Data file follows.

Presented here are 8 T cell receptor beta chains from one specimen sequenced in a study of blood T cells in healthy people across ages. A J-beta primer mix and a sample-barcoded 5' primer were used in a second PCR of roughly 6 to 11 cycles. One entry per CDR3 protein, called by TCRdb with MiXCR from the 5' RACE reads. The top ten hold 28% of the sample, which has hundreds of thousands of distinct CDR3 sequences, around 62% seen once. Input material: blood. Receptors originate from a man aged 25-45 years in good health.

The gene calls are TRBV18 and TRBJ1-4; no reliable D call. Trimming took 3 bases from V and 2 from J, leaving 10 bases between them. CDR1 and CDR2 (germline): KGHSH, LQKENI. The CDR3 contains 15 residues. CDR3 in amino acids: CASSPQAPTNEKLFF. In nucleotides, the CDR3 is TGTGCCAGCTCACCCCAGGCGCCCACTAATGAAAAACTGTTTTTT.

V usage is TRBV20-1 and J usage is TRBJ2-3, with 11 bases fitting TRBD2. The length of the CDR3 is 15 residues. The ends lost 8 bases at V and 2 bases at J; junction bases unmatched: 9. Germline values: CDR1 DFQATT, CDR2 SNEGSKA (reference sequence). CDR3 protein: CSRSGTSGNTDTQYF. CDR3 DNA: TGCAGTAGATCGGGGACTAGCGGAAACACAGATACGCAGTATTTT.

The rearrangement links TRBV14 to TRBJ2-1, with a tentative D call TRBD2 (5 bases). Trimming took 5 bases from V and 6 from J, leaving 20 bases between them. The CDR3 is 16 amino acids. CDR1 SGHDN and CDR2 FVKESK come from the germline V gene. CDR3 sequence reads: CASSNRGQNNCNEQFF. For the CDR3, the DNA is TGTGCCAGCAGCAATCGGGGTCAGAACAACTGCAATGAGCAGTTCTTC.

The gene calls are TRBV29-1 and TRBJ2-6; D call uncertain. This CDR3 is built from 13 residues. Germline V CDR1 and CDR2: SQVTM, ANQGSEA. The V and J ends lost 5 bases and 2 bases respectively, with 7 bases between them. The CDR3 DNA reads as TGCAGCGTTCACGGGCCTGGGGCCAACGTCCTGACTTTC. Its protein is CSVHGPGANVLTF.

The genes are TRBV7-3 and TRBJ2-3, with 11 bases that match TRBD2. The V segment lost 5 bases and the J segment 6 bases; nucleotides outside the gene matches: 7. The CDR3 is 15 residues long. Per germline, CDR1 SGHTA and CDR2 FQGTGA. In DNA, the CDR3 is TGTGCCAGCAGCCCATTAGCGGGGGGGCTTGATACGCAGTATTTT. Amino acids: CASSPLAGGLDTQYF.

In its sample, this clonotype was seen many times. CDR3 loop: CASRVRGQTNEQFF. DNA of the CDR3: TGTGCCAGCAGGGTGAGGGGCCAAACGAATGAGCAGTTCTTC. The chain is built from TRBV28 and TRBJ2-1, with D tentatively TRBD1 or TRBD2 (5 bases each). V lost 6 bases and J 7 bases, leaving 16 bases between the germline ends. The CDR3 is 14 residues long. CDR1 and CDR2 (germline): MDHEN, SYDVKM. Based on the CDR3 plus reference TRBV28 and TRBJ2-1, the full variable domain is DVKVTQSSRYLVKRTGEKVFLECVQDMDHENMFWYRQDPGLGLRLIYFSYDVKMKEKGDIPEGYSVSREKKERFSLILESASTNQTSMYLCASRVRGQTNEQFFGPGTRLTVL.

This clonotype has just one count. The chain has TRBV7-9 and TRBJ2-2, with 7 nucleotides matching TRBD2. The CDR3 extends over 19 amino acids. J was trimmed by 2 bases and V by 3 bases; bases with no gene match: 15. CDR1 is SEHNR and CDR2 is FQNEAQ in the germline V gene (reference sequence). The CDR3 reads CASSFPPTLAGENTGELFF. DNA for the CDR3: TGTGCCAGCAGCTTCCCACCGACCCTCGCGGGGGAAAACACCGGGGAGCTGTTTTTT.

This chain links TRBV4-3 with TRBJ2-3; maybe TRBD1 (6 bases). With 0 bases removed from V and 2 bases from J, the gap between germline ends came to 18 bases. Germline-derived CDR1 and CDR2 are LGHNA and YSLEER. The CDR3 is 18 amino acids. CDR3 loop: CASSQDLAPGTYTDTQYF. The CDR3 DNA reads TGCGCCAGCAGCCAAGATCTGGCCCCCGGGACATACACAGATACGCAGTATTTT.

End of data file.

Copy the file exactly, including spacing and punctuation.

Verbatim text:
Presented here are 8 T cell receptor beta chains from one specimen sequenced in a study of blood T cells in healthy people across ages. A J-beta primer mix and a sample-barcoded 5' primer were used in a second PCR of roughly 6 to 11 cycles. One entry per CDR3 protein, called by TCRdb with MiXCR from the 5' RACE reads. The top ten hold 28% of the sample, which has hundreds of thousands of distinct CDR3 sequences, around 62% seen once. Input material: blood. Receptors originate from a man aged 25-45 years in good health.

The gene calls are TRBV18 and TRBJ1-4; no reliable D call. Trimming took 3 bases from V and 2 from J, leaving 10 bases between them. CDR1 and CDR2 (germline): KGHSH, LQKENI. The CDR3 contains 15 residues. CDR3 in amino acids: CASSPQAPTNEKLFF. In nucleotides, the CDR3 is TGTGCCAGCTCACCCCAGGCGCCCACTAATGAAAAACTGTTTTTT.

V usage is TRBV20-1 and J usage is TRBJ2-3, with 11 bases fitting TRBD2. The length of the CDR3 is 15 residues. The ends lost 8 bases at V and 2 bases at J; junction bases unmatched: 9. Germline values: CDR1 DFQATT, CDR2 SNEGSKA (reference sequence). CDR3 protein: CSRSGTSGNTDTQYF. CDR3 DNA: TGCAGTAGATCGGGGACTAGCGGAAACACAGATACGCAGTATTTT.

The rearrangement links TRBV14 to TRBJ2-1, with a tentative D call TRBD2 (5 bases). Trimming took 5 bases from V and 6 from J, leaving 20 bases between them. The CDR3 is 16 amino acids. CDR1 SGHDN and CDR2 FVKESK come from the germline V gene. CDR3 sequence reads: CASSNRGQNNCNEQFF. For the CDR3, the DNA is TGTGCCAGCAGCAATCGGGGTCAGAACAACTGCAATGAGCAGTTCTTC.

The gene calls are TRBV29-1 and TRBJ2-6; D call uncertain. This CDR3 is built from 13 residues. Germline V CDR1 and CDR2: SQVTM, ANQGSEA. The V and J ends lost 5 bases and 2 bases respectively, with 7 bases between them. The CDR3 DNA reads as TGCAGCGTTCACGGGCCTGGGGCCAACGTCCTGACTTTC. Its protein is CSVHGPGANVLTF.

The genes are TRBV7-3 and TRBJ2-3, with 11 bases that match TRBD2. The V segment lost 5 bases and the J segment 6 bases; nucleotides outside the gene matches: 7. The CDR3 is 15 residues long. Per germline, CDR1 SGHTA and CDR2 FQGTGA. In DNA, the CDR3 is TGTGCCAGCAGCCCATTAGCGGGGGGGCTTGATACGCAGTATTTT. Amino acids: CASSPLAGGLDTQYF.

In its sample, this clonotype was seen many times. CDR3 loop: CASRVRGQTNEQFF. DNA of the CDR3: TGTGCCAGCAGGGTGAGGGGCCAAACGAATGAGCAGTTCTTC. The chain is built from TRBV28 and TRBJ2-1, with D tentatively TRBD1 or TRBD2 (5 bases each). V lost 6 bases and J 7 bases, leaving 16 bases between the germline ends. The CDR3 is 14 residues long. CDR1 and CDR2 (germline): MDHEN, SYDVKM. Based on the CDR3 plus reference TRBV28 and TRBJ2-1, the full variable domain is DVKVTQSSRYLVKRTGEKVFLECVQDMDHENMFWYRQDPGLGLRLIYFSYDVKMKEKGDIPEGYSVSREKKERFSLILESASTNQTSMYLCASRVRGQTNEQFFGPGTRLTVL.

This clonotype has just one count. The chain has TRBV7-9 and TRBJ2-2, with 7 nucleotides matching TRBD2. The CDR3 extends over 19 amino acids. J was trimmed by 2 bases and V by 3 bases; bases with no gene match: 15. CDR1 is SEHNR and CDR2 is FQNEAQ in the germline V gene (reference sequence). The CDR3 reads CASSFPPTLAGENTGELFF. DNA for the CDR3: TGTGCCAGCAGCTTCCCACCGACCCTCGCGGGGGAAAACACCGGGGAGCTGTTTTTT.

This chain links TRBV4-3 with TRBJ2-3; maybe TRBD1 (6 bases). With 0 bases removed from V and 2 bases from J, the gap between germline ends came to 18 bases. Germline-derived CDR1 and CDR2 are LGHNA and YSLEER. The CDR3 is 18 amino acids. CDR3 loop: CASSQDLAPGTYTDTQYF. The CDR3 DNA reads TGCGCCAGCAGCCAAGATCTGGCCCCCGGGACATACACAGATACGCAGTATTTT.